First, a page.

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Journal ArticleDOI

Development and inequalities

01 Oct 2009-Revista de Economia Política (Centro de Economia Política)-Vol. 29, Iss: 4, pp 377-385

AbstractThe rise in wages inequalities, whatever may be the level of development reached, is linked to the modernization of countries, a modernization percieved as a constraint in an ever more globalised world. This tendency is sometimes thwarted by sustained education policies and by restrictive government policies aiming at raising low wages. But as a tendency, it is stronger when countries increase their opening rate and modify the exports structures toward ever more sophisticated products. One can however see how much it is artificial to separate technology from exports in order to measure their respective weight on the rise of inequalities. JEL Classification: O1; F16; F4; J31.

Topics: Modernization theory (50%)

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03 Mar 2016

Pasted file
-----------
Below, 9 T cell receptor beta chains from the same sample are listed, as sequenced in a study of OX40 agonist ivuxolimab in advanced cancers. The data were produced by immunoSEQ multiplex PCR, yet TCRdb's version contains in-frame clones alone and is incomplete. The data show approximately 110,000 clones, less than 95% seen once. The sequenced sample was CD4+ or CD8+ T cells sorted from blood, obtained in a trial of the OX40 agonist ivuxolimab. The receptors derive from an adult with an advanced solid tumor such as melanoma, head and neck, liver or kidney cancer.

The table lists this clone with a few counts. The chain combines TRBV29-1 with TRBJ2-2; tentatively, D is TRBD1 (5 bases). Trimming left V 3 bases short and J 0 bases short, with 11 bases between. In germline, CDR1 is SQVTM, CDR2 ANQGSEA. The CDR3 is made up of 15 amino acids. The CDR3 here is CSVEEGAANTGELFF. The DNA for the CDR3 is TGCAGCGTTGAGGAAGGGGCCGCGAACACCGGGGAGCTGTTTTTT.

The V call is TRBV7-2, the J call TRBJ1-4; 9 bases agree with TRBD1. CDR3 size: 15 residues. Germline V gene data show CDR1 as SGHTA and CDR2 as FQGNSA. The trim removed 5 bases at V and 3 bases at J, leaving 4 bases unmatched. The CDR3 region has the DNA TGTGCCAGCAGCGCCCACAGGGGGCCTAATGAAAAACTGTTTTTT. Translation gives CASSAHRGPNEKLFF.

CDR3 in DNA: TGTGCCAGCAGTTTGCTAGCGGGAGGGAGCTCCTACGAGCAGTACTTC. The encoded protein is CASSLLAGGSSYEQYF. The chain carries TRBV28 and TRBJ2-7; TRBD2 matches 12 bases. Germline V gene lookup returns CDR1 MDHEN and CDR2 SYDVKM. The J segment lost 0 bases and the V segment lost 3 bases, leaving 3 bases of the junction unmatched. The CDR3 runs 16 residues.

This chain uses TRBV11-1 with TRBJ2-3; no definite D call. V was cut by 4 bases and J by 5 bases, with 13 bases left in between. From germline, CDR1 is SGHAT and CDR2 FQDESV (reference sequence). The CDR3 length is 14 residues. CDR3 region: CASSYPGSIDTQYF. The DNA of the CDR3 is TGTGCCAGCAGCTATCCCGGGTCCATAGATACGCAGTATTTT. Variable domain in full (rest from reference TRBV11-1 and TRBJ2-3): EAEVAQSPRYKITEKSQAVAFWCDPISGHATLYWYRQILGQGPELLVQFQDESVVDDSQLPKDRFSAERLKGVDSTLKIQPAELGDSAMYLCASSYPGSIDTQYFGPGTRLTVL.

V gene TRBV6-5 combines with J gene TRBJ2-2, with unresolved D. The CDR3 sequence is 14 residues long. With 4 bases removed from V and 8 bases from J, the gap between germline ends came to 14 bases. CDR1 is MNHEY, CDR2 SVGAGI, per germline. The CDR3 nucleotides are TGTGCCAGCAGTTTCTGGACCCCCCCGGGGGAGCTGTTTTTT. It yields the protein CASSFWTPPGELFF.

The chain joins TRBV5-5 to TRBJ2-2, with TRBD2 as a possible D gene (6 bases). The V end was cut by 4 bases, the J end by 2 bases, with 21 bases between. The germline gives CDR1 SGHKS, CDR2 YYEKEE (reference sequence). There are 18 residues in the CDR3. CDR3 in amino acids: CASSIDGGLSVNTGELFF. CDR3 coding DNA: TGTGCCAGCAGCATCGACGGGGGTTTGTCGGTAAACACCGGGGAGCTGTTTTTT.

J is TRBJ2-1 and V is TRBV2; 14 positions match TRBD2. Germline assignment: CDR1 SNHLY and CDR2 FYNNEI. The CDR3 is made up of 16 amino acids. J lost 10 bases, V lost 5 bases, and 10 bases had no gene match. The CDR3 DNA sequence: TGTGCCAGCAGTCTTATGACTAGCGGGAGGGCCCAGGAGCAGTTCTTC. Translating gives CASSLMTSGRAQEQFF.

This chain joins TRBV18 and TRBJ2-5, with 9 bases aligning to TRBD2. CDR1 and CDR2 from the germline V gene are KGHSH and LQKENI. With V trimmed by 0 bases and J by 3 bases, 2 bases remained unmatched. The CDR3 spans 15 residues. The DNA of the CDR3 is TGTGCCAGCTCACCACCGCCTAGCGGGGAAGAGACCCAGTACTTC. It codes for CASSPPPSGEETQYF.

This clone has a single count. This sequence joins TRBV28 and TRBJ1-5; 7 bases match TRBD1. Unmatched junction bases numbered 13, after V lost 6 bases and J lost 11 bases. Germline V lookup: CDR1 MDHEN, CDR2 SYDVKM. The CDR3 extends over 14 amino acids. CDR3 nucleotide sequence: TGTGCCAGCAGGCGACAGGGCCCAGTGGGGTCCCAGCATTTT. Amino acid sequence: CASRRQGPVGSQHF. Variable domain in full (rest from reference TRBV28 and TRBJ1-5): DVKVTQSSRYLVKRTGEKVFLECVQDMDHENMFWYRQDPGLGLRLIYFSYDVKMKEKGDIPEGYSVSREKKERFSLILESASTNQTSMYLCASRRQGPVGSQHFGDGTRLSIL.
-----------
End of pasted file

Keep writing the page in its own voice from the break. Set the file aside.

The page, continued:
Abstract: The global agenda of Sustainable Development Goals (SDGs) provides Social Workers an opportunity to redefine their role pertaining to people empowerment, socio-economic development, human rights and the environment. This is especially so for Social Workers in Malaysia whose roles have been narrowly defined in the past. The Global Agenda enhances these possibilities for Social Workers as the SDG goals and values have parallels relevance and application with Social Work practice. However, there are challenges too, as Social Work practice addressing both human rights and environmental concerns address structural issues viewed as politically sensitive and therefore might be confrontational in nature. Nonetheless, Social Workers must stand alongside their service users as partners in development and address issues of injustice and inequality courageously and uncompromisingly abiding by Social Work Principles and Values.

33 citations


Journal ArticleDOI